In addition to writing, singing, and working part time at a video store (it's cooler than it sounds), I make most of my money through my online and wholesale crafts business: Tara Hill Designs.
Yes, 'runesmith' isn't just a username - it's a job description.
As peculiar as my product line might seem to the mundane rabble, my work is very highly regarded within a very select target market. It was never going to make me rich, but for a little home-based business it does pretty well, with sales growing steadily over the twenty-plus years I've been at it. Up until five years ago, that is. That was the terrible year the Ontario Renaissance Festival shut down, but it was also the year I began to sense that things in general were starting to slide.
In many ways, my little business is a bellwether of economic conditions. I sell exactly the sort of luxury items that are the first to get crossed off people's shopping lists when things get tight. About half of my supplies are imported, I sell 80-90% of my wares to the U.S., and on any given day I can tell you what the CAN$-US$ exchange rate is to within half a cent.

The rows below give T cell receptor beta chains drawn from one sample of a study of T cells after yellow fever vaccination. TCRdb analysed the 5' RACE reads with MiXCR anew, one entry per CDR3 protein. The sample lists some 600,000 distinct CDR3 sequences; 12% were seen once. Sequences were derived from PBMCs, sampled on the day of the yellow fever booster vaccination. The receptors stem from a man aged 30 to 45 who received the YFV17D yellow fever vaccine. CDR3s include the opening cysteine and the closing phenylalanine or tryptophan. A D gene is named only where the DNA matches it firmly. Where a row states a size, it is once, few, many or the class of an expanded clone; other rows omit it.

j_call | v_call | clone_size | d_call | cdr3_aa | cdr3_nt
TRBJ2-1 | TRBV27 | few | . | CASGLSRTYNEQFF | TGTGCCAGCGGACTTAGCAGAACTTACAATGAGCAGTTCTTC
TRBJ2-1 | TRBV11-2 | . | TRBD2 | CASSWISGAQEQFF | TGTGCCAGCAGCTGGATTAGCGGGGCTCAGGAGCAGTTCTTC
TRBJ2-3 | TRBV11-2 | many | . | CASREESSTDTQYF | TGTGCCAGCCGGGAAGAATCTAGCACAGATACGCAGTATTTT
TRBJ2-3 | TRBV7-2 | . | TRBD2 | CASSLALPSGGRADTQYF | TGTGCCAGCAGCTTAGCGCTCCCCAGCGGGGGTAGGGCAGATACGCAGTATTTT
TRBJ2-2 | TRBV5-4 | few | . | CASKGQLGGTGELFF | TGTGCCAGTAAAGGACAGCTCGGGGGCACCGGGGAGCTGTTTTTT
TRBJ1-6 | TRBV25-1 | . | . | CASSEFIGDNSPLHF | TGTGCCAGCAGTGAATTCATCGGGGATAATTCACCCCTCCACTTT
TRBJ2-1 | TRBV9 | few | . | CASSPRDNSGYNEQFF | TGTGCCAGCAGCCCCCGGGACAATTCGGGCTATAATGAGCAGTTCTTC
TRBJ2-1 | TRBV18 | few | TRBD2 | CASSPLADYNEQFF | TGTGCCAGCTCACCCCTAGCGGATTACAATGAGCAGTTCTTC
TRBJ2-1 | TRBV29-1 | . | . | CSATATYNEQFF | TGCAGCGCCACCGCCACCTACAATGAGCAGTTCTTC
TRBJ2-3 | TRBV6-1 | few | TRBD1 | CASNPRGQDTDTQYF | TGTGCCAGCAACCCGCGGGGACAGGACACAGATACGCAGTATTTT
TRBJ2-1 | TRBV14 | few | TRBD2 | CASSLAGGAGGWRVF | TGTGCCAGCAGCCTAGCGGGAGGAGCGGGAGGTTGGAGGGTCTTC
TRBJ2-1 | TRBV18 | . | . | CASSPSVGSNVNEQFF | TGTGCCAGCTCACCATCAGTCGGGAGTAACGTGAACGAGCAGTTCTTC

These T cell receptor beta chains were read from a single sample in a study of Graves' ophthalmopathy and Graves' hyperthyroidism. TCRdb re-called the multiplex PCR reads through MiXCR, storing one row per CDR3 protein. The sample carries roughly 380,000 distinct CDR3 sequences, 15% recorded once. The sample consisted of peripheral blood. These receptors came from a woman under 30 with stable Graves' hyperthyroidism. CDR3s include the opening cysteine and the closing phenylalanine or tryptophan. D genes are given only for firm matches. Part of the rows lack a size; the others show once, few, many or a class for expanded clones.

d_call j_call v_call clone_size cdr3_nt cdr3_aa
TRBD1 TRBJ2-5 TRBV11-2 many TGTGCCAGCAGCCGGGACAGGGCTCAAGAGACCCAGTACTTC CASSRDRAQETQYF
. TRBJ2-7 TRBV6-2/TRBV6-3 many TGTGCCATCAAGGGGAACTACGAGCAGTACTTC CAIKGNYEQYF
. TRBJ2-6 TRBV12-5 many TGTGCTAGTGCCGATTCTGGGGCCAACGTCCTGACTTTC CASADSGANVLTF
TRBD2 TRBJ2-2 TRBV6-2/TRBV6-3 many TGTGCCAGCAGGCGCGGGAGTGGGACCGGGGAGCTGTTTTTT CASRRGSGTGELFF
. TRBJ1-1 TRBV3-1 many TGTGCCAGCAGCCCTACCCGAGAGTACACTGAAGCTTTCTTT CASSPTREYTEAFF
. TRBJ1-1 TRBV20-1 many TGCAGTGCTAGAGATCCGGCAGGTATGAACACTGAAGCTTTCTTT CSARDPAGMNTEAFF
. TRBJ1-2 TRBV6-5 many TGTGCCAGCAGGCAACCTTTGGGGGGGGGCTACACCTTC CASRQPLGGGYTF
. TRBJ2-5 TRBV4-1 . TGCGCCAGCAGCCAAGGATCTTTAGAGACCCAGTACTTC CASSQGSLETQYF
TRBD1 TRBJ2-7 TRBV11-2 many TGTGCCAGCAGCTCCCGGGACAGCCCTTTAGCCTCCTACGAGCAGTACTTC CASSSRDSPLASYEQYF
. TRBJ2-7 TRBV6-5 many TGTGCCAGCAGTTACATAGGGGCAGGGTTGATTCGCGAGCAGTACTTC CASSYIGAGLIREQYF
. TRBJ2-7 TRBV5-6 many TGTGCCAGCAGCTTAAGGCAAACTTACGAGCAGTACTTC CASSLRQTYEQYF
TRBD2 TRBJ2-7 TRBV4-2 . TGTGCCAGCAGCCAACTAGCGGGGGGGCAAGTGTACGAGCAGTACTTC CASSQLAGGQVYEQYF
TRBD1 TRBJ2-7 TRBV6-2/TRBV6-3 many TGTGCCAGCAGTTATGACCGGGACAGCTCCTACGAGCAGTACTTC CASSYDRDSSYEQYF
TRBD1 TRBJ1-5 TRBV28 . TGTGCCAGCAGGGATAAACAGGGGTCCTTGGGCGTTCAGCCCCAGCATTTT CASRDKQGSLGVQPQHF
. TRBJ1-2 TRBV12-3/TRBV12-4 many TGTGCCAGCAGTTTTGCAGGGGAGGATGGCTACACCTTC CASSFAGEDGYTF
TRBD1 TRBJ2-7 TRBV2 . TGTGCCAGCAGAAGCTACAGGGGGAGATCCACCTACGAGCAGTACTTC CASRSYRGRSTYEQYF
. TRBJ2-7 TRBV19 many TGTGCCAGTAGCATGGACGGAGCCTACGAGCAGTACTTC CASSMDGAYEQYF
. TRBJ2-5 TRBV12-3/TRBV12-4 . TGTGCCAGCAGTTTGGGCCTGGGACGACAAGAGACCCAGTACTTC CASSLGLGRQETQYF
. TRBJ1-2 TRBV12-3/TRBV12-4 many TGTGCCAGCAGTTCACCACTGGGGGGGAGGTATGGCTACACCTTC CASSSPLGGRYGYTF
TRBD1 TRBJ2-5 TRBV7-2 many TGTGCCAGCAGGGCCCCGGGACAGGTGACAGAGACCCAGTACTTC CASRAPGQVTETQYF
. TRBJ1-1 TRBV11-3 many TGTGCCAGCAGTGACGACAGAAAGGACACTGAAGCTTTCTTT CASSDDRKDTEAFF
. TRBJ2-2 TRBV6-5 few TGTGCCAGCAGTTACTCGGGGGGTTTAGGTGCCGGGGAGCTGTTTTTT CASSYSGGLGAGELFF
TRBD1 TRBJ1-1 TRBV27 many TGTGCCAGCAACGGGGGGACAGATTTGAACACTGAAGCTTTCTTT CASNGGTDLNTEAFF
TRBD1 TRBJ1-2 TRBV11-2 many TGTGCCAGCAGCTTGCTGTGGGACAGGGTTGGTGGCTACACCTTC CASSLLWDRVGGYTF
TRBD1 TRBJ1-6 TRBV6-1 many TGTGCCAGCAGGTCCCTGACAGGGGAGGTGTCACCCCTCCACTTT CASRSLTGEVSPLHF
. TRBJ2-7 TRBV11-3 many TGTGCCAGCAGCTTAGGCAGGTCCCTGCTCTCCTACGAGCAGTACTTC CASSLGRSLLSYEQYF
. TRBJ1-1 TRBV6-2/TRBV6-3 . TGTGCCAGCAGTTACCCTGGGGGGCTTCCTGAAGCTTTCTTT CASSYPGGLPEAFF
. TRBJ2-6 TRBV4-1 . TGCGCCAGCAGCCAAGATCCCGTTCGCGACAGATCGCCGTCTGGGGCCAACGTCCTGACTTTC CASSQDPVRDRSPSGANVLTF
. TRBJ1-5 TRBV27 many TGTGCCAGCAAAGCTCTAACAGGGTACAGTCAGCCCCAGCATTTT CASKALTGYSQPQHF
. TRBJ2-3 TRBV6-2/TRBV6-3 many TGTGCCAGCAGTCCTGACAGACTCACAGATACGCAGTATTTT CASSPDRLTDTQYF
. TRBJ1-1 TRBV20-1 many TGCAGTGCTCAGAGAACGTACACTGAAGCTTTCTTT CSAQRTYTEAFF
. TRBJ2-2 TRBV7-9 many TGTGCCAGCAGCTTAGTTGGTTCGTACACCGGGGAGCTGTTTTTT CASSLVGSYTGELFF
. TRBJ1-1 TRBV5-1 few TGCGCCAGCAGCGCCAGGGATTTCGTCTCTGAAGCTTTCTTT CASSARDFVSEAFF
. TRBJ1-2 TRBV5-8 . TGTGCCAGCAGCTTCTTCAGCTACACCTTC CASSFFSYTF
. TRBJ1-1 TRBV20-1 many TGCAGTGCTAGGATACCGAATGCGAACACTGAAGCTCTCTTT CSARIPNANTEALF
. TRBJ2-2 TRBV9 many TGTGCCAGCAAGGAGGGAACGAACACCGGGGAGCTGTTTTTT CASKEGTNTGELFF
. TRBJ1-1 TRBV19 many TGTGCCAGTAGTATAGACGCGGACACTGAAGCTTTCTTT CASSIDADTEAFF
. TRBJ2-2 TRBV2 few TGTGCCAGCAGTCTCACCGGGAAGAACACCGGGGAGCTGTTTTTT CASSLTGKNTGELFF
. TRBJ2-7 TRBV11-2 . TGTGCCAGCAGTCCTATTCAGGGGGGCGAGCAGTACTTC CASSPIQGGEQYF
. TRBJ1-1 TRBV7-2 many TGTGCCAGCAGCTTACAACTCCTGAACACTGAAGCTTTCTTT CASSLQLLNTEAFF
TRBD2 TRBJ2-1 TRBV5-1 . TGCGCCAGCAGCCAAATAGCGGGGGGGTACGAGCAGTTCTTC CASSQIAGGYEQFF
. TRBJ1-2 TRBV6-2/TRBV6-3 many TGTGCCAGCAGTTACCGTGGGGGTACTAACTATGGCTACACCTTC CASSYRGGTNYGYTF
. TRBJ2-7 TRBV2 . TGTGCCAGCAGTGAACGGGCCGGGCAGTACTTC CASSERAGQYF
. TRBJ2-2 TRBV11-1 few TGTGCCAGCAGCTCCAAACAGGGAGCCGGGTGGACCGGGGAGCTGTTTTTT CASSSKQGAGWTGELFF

The first thing I noticed was about four years ago when my wholesale sales started dropping off. The stores I sell to are all small, independent book and speciality stores, and they have all been suffering badly from big box stores and the death of downtown retail. Right now I'm down to one wholesale customer - and they are just a distributer, not a store.
Last year, my online sales to the U.S. collapsed.
The blue is 2007. The yellow is 2008. As you can see, there was no Christmas last year.
This is what a 41% drop in sales looks like. Compared to 2006, my sales have been cut in half.
Don't get me wrong - I'm doing ok. I have a lot of irons in the fire, and my husband is doing very well in the relatively recession-resistant film industry. But it makes me sad that after 20 years, my little business might end up being washed away under the economic tide.